The AfricaCom Glossary
Understand the key technologies underpinning African Industry 4.0 & elevating the continent’s digital economy.
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4G is the fourth generation cellular network technology, offering much faster wireless Internet access and high-definition digital voice.
5G is the upcoming next generation cellular network technology, offering faster speeds, lower latency, increased availability, improved reliability and innovative new use cases.
The AFest at AfricaCom is an unforgettable night of music from some of Africa's leading artists. AFest 2019 will take place at Shimmy Beach Club on Tuesday 12 November.
Africa 4.0 represents the huge potential of the continent when armed with the emerging technologies of the Fourth Industrial Revolution such as the IoT and Cloud Computing.
The AHUB is our tech startup zone at AfricaCom, designed to highlight the critical role of entrepreneurship in fuelling Africa's digital economy and connecting African tech start-ups and scale-ups with investors and corporate partners.
Artificial Intelligence (AI)
AI refers to the development of computer systems to perform tasks which previously required the intelligence of a human such as understanding human speech.
Augmented Reality (AR)
AR refers to applications which enhance the real-world environment with superimposed computer-generated graphics or images.
Blockchain is a digital, distributed ledger which resists the modification of its data and can therefore be applied to uses such as financial transactions which need to be permanently verifiable.
Cloud Computing, commonly referred to as 'The Cloud', is the practice of employing a network of remote servers hosted on the Internet. It allows you to store, manage and process data, as opposed to using a computer or local server.
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The Digital Ecomony is the economy based on digital computing technologies, largely made up of business conducted via the Internet.
Digital inclusion means ensuring that everyone in society, including disadvantaged groups such as the elderly and rural populations, have the access and skills they need to use Information & Communication Technologies (ICT).
Digital Switch Over (DSO)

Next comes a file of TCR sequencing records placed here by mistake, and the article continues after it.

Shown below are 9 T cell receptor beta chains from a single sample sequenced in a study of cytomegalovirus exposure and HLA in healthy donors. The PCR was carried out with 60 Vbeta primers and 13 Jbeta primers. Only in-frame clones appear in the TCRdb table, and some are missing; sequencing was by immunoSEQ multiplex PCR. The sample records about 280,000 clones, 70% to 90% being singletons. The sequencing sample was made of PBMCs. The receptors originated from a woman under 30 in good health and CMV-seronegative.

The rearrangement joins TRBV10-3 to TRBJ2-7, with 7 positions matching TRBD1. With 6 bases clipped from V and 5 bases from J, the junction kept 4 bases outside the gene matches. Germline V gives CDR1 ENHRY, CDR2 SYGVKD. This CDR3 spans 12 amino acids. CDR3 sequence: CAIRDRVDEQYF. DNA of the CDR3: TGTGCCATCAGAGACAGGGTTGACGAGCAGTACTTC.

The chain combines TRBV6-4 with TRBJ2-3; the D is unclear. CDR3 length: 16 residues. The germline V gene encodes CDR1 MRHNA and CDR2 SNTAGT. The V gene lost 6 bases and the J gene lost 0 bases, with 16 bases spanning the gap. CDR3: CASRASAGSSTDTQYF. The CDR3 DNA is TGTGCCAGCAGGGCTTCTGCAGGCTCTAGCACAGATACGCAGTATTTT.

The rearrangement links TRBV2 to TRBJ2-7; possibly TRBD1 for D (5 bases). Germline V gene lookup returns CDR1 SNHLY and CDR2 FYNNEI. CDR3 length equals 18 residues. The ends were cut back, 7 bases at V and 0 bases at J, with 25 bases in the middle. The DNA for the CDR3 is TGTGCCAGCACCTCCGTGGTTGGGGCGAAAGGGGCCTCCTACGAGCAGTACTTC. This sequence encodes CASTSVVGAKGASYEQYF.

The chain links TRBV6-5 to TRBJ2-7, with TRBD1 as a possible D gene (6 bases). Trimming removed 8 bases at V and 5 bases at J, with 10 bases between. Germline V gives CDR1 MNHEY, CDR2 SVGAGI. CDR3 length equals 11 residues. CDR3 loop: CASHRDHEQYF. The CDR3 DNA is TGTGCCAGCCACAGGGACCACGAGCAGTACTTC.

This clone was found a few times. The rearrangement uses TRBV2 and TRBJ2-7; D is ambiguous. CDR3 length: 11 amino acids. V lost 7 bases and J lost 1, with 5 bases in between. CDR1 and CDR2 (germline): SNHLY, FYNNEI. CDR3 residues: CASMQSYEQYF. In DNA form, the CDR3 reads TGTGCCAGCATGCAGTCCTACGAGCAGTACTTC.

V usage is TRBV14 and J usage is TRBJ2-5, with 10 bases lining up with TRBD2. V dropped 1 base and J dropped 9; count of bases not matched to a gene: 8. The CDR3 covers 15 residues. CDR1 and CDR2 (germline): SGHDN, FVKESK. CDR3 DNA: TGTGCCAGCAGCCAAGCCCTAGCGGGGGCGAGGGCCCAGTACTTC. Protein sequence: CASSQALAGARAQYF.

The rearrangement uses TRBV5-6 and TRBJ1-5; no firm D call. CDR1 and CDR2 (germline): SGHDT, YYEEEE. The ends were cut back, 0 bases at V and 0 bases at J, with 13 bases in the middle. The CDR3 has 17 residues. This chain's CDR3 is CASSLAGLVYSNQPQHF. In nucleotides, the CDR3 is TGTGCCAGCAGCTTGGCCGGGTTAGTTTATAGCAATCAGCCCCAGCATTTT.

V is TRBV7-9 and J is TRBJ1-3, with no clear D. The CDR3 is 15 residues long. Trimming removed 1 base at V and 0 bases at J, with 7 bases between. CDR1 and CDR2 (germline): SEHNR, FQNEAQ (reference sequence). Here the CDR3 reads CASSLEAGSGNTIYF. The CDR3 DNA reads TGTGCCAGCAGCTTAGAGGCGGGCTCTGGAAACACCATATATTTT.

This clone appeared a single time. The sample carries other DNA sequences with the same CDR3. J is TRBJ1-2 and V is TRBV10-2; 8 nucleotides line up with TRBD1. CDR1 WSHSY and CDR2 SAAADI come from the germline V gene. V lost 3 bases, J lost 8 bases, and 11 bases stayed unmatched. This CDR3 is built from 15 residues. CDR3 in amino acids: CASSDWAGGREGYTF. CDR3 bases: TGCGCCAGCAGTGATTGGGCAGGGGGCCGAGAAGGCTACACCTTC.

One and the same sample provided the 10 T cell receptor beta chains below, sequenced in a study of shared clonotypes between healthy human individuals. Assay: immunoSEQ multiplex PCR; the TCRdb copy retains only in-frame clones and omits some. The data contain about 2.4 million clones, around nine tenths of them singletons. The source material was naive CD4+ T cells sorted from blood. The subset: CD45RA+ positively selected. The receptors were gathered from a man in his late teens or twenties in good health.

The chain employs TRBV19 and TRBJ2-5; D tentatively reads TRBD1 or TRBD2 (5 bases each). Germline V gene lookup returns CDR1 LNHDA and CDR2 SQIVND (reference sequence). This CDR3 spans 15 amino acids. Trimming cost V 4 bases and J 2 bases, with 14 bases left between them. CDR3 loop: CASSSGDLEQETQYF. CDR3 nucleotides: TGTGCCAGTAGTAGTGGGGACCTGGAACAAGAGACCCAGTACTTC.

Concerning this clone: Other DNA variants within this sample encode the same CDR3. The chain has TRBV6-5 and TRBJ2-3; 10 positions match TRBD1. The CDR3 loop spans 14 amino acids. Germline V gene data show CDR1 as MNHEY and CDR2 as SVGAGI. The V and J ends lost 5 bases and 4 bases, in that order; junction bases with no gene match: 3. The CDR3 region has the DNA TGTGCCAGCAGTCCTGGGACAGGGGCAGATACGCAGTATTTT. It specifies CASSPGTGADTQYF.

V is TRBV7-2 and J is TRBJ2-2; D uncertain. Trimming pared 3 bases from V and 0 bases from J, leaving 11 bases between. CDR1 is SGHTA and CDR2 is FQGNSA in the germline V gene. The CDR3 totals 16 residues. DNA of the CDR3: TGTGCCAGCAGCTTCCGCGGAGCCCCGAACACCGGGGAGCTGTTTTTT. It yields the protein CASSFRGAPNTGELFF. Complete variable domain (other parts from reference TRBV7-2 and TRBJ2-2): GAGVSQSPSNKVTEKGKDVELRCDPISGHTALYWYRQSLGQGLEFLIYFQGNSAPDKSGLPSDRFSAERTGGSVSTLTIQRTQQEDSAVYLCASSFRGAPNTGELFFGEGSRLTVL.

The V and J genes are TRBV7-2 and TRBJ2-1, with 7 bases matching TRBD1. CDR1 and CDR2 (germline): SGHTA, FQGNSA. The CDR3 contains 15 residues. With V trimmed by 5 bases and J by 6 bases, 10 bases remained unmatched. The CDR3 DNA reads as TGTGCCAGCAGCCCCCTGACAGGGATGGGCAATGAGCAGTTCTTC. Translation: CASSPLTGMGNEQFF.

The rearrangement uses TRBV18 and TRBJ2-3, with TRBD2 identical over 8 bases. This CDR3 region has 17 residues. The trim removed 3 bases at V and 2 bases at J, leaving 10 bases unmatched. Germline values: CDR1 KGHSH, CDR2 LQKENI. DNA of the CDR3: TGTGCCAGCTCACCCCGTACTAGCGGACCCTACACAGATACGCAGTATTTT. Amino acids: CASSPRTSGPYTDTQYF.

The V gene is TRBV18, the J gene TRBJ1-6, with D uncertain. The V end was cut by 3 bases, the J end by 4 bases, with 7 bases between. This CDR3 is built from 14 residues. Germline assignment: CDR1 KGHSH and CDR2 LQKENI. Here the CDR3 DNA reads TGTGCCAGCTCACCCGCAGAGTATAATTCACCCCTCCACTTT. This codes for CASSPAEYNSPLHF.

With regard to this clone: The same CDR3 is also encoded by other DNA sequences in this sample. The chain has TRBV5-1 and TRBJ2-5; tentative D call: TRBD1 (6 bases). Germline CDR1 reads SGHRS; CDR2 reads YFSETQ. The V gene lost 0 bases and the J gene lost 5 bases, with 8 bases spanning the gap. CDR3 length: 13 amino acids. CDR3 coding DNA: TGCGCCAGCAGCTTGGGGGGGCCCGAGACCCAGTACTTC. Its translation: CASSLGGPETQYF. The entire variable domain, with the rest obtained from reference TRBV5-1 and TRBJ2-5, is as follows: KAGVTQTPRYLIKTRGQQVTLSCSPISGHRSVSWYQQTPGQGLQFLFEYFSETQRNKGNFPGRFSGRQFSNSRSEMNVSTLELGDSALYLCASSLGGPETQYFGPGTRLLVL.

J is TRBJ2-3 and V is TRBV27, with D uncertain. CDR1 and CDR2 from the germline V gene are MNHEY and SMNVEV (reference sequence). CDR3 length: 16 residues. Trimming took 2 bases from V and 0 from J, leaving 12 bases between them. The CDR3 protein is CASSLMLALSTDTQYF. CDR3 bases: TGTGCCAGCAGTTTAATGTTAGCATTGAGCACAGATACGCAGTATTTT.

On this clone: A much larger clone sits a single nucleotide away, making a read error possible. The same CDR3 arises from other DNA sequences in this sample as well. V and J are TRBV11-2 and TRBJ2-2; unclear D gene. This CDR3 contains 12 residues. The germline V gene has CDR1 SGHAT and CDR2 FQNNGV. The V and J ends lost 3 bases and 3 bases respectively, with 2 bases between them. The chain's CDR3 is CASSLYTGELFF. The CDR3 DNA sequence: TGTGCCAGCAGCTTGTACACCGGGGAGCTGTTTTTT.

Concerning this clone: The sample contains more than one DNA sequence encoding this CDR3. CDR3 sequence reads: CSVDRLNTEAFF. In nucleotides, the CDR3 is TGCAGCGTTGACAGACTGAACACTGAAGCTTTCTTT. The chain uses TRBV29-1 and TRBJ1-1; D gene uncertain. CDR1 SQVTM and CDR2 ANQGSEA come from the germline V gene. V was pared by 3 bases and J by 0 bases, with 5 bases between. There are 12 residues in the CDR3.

The Digital Switch Over is the process whereby analog television broadcasting is switched off and these services are replaced by digital transmission.
The process of using digital technologies to create new — or modify existing — business processes, culture, and customer experiences to meet changing business and market requirements.
Edge computing is a system for optimising applications by pushing computing applications, data and services away from centralized nodes to the edge of a network, closer to the end-users.
A fibre connection uses a fibre optic cable to transmit data, increasing capacity and decreasing the cost of an enterprise system connection.
Fibre Optic Broadband
A type of broadband technology which uses plastic or glass cables rather than copper wires, allowing faster data transfer and a more reliable internet connection.
The Financial Technology (FinTech) industry uses technology to optimise processes in finance, including mobile banking and cryptocurrency.
Fourth Industrial Revolution
A technological revolution whereby current technologies and innovations are replaced by new more productive and efficient technologies, affecting every level of business and society.
Internet of Things (IoT)
The IoT refers to the connections between objects, appliances and machinery via embedded sensors and chips, enabling them to interact, operate and receive and transmit data automatically.
Machine Learning is a subset of artificial intelligence that uses statistical techniques to allow computers the ability to "learn" with data.
Mission Critical Technologies
Mission Critical Technologies are designed for public safety, including communications technologies, unmanned and automated technologies, wearable technology, and command and control solutions.
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Network Function Virtualisation (NFV)
Network Function Virtualisation (NVF) is a network architecture using IT virtualization to simplify and speed up services, allowing a more flexible network vital for 5G and converged networks.
OTT (over-the-top) content providers distribute content directly to consumers over the internet, bypassing the telecoms and broadcast companies which traditionally would have been involved in distribution.
Small cells are low radio frequency access points which have a range that can be as low as a few metres. They can be used to improve network coverage, for example, in dense urban areas.
A smart city is one which uses a range of information and communication technologies to improve efficiency, management of resources and quality of life.
Subscription video on demand (SVOD)
Subscription video on demand (SVOD) platforms provide users unlimited access to a range of video content, which they can choose to watch at any time, for a regular fixed rate.
Virtual Reality (VR)
VR provides a realistic experience of a virtual environment, usually through use of a headset, that allows users to feel present within this reality and able to engage with and affect this virtual world.